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As the debate continues about whether or not the US should adopt International Financial Reporting Standards (IFRS), a report from the Association of Chartered Certified Accountants (ACCA) stated that the process will take time and needs substantial investment in staff and training.
In May 2012, the Securities & Exchange Commission (SEC) delivered its long awaited staff report on whether the US should adopt International Financial Reporting Standards (IFRS), as issued by the International Accounting Standards Board (IASB); and then in October 2012 by the IFRS Foundation trustees’ own analysis, of the SEC’s report concluded that the US is well placed to achieve a successful transition to IFRS, ‘thus completing the objective repeatedly confirmed by the G20 leaders.’ The research was conducted for ACCA by Forbes Insights, surveying nearly 500 US based investors. “More investors believe the eventual adoption of IFRS in the US will result in a net benefit to the US economy, than not. In ACCA’s view, US adoption of IFRS would give a tremendous boost to the cause of globally comparable financial reporting, and more importantly, the US and world economies,” stated Sue Almond, Technical Director at ACCA.
57 percent of investors expect that the Securities & Exchange Commission (SEC) will one day require reporting under IFRS, with more investors agreeing than disagreeing that the long term benefits of adoption would outweigh the costs.
Some of the key findings of the report show that the most informed investors believe it will take US corporations some four and a half years to be ready for IFRS and awareness of IFRS among US-based investors is modest.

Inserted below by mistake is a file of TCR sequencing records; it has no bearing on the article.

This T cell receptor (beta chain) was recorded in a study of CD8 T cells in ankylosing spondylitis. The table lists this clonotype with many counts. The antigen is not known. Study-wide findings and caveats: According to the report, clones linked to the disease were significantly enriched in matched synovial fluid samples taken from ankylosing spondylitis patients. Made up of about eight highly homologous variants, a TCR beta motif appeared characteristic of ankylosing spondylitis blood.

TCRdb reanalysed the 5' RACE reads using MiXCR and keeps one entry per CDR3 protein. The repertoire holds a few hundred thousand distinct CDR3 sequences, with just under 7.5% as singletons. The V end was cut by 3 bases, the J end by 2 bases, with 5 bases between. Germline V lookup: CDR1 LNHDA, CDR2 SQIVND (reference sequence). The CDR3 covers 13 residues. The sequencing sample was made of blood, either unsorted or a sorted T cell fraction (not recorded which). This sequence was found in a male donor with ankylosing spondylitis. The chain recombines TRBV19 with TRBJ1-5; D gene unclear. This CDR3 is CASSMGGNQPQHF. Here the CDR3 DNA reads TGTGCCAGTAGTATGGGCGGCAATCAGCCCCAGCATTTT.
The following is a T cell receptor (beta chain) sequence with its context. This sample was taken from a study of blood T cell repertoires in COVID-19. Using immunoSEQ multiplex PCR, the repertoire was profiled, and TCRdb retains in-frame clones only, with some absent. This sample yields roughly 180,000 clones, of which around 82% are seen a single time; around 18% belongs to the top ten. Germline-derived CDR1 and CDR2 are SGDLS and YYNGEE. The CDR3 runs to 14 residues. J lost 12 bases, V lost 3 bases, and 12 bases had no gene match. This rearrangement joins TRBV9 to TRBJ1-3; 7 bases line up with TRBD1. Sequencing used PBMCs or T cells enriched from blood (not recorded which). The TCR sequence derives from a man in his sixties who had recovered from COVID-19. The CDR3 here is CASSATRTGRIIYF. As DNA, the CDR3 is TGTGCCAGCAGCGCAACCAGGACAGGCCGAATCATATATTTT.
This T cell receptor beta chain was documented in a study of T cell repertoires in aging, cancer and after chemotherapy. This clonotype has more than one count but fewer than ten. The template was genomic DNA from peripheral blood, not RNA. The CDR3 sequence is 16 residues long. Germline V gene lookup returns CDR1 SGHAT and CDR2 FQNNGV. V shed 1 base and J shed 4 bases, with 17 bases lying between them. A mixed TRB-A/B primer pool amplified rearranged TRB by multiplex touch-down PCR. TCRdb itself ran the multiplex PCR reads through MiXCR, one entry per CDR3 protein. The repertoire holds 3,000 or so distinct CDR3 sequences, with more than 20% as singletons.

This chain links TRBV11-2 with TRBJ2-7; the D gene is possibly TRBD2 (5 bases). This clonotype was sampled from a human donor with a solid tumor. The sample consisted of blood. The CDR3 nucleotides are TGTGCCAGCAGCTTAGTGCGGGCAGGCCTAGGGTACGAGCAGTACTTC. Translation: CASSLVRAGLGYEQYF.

“While there are clearly challenges and reservations highlighted in the survey, attitudes to IFRS appear to be changing in the US, irrespective of any action by the SEC. The more familiar investors are with IFRS, the more confidence they have in the standards, which echoes the experience in countries that have already adopted IFRS.” stated Sue.
ACCA’s report also identified the issues that are most responsible for shaping US investors’ attitudes towards IFRS. Some of the issues include a fear that IFRS adoption will going to lead to a dangerous loss of US influence over the standard-setting process, and questions of whether IFRS adoption will make it easier to compare the performance of US corporations with that of other companies overseas, and whether US auditors are likely to second-guess management more frequently as a result of IFRS adoption.
“A better understanding of global standards produces greater assurance and it will also prompt more investors to learn about the International Accounting Standards Board and the work they are doing on convergence. The accountancy profession on the global stage as much as in the US will have a significant role to play in educating the business community about global standards and needs to prepare for this.” said Sue.